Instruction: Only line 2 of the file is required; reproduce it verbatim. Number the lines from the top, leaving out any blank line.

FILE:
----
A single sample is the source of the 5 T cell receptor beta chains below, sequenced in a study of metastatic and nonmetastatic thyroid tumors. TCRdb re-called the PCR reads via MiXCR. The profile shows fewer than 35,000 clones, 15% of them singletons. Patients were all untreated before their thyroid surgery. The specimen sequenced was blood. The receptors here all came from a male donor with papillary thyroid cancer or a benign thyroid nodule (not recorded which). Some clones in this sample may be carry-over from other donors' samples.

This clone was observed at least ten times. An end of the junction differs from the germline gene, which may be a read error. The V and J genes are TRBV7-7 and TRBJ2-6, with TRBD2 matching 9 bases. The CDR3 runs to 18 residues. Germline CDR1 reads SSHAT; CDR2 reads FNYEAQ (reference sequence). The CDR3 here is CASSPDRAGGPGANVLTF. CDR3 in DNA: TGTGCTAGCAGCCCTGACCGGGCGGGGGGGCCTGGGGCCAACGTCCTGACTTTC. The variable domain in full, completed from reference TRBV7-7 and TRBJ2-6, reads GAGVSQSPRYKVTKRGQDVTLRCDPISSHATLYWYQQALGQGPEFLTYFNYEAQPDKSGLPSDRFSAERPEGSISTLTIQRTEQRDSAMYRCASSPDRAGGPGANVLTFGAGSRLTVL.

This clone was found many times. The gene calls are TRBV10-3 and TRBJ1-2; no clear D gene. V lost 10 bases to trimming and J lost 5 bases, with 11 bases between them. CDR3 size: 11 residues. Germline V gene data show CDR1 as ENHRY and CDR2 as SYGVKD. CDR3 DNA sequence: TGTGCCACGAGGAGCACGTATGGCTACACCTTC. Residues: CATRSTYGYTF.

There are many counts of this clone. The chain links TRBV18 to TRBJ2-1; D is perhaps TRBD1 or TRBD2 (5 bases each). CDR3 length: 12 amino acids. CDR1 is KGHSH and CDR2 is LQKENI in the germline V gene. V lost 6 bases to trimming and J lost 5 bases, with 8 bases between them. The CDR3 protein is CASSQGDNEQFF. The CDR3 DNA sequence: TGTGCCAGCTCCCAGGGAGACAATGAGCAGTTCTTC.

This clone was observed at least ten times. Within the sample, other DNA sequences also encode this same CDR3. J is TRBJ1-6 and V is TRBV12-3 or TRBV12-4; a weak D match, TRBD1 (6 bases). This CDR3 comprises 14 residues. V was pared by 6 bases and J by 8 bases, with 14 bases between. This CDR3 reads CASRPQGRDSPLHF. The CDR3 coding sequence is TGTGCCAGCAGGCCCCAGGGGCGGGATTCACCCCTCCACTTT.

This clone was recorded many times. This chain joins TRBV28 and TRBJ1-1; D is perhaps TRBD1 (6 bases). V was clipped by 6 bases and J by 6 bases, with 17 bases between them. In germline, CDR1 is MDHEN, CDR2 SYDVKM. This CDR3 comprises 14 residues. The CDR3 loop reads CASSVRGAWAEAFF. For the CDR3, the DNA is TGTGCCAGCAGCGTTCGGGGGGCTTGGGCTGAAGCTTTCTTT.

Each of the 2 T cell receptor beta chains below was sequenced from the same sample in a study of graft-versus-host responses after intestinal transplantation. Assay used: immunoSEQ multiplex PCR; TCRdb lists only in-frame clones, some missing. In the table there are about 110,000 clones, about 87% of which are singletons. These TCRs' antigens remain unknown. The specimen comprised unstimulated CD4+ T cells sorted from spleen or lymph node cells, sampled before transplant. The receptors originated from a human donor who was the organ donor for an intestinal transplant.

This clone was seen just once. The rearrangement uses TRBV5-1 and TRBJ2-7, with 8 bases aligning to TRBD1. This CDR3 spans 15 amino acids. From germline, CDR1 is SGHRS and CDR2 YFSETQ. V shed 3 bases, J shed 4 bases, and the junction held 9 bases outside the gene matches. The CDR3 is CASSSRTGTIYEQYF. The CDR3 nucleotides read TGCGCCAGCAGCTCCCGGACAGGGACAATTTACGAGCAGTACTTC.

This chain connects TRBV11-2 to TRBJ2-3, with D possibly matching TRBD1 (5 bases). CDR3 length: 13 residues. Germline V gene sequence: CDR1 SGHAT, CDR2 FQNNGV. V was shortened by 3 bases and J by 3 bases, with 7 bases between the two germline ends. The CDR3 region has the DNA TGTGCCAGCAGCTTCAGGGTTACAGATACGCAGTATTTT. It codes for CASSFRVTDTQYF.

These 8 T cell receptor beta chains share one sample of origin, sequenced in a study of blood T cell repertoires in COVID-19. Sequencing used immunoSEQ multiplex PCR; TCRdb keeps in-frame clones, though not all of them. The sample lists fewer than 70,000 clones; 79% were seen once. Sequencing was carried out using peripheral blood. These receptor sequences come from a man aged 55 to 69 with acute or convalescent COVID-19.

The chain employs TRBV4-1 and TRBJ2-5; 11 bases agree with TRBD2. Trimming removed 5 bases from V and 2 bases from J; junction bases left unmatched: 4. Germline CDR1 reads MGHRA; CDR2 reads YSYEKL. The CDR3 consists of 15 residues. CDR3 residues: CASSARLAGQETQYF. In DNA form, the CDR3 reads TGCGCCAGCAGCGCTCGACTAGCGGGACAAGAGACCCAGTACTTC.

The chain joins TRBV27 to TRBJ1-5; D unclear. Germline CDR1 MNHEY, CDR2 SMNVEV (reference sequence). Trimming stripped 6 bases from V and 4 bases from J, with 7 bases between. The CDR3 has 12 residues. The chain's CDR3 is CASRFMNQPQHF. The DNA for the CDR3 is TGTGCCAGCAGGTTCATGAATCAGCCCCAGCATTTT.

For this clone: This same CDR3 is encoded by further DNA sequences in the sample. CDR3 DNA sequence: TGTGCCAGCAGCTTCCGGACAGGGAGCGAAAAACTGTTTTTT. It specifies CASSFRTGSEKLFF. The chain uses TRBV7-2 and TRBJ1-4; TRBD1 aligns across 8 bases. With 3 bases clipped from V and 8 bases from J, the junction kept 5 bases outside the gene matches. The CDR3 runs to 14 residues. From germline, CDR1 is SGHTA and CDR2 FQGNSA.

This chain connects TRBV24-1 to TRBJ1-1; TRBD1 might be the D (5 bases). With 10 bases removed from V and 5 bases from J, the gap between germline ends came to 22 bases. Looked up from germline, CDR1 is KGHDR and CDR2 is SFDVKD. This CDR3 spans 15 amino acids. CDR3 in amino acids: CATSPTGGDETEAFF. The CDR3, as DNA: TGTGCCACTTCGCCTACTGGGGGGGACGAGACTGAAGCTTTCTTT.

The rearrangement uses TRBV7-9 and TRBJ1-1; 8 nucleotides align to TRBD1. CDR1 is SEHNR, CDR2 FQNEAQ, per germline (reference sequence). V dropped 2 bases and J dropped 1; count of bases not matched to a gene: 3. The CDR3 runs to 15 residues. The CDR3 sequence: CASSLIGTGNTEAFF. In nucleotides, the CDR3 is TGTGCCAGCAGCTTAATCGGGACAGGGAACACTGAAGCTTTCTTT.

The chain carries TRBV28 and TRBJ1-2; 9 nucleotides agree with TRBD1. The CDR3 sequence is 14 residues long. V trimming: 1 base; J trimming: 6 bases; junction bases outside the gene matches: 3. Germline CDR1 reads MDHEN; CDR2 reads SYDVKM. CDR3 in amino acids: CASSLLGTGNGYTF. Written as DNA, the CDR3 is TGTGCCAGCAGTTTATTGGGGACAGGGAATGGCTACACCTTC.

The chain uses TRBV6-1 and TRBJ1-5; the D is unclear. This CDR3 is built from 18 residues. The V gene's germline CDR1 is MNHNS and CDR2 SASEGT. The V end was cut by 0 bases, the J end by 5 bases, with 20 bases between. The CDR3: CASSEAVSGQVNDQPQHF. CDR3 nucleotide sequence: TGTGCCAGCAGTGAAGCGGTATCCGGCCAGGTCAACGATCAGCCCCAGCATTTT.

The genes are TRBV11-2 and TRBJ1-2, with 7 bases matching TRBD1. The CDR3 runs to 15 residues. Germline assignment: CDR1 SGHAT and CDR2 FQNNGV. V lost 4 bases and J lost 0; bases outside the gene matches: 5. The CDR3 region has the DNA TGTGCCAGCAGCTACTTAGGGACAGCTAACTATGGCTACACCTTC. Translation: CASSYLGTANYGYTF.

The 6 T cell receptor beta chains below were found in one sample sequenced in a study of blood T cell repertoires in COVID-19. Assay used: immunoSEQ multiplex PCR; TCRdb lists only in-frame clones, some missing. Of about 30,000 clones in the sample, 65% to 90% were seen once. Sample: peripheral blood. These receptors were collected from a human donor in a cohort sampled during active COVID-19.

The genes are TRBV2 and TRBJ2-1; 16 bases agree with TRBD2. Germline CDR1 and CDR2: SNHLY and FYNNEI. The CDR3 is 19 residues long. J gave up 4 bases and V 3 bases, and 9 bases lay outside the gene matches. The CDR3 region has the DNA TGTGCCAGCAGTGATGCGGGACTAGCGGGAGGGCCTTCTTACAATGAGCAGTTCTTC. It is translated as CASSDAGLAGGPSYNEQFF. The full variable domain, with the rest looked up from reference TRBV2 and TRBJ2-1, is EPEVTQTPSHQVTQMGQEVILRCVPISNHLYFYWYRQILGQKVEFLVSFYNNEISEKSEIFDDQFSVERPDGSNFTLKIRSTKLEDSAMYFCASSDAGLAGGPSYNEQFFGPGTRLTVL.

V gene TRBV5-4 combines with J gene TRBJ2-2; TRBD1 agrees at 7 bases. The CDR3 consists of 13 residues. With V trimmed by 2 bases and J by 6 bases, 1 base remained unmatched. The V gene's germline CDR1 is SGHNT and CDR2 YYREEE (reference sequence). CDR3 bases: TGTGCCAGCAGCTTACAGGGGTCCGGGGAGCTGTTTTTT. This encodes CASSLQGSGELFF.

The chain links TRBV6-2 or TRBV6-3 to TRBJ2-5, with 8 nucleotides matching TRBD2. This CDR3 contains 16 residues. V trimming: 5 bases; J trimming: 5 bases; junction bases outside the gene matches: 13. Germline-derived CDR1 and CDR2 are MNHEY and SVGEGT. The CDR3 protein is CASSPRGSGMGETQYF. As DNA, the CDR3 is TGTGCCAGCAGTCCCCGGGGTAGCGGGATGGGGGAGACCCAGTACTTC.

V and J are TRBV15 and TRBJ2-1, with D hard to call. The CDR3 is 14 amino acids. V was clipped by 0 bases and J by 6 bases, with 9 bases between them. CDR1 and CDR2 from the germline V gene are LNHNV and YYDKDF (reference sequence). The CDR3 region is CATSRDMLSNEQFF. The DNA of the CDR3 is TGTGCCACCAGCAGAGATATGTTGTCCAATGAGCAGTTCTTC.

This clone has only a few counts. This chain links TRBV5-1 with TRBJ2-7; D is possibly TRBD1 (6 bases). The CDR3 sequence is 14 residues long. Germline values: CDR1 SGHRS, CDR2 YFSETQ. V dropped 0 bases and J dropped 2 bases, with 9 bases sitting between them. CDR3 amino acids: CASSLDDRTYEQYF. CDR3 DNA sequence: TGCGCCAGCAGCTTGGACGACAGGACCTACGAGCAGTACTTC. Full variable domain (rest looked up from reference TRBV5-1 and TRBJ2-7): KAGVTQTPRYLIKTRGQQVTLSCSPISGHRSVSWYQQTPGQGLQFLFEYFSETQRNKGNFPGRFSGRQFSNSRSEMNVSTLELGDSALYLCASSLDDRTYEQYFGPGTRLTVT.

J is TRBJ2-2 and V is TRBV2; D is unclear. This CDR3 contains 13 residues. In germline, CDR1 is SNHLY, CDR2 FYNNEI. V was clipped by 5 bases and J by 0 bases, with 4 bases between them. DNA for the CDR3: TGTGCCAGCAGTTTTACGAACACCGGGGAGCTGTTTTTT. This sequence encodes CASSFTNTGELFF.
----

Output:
This clone was observed at least ten times. An end of the junction differs from the germline gene, which may be a read error. The V and J genes are TRBV7-7 and TRBJ2-6, with TRBD2 matching 9 bases. The CDR3 runs to 18 residues. Germline CDR1 reads SSHAT; CDR2 reads FNYEAQ (reference sequence). The CDR3 here is CASSPDRAGGPGANVLTF. CDR3 in DNA: TGTGCTAGCAGCCCTGACCGGGCGGGGGGGCCTGGGGCCAACGTCCTGACTTTC. The variable domain in full, completed from reference TRBV7-7 and TRBJ2-6, reads GAGVSQSPRYKVTKRGQDVTLRCDPISSHATLYWYQQALGQGPEFLTYFNYEAQPDKSGLPSDRFSAERPEGSISTLTIQRTEQRDSAMYRCASSPDRAGGPGANVLTFGAGSRLTVL.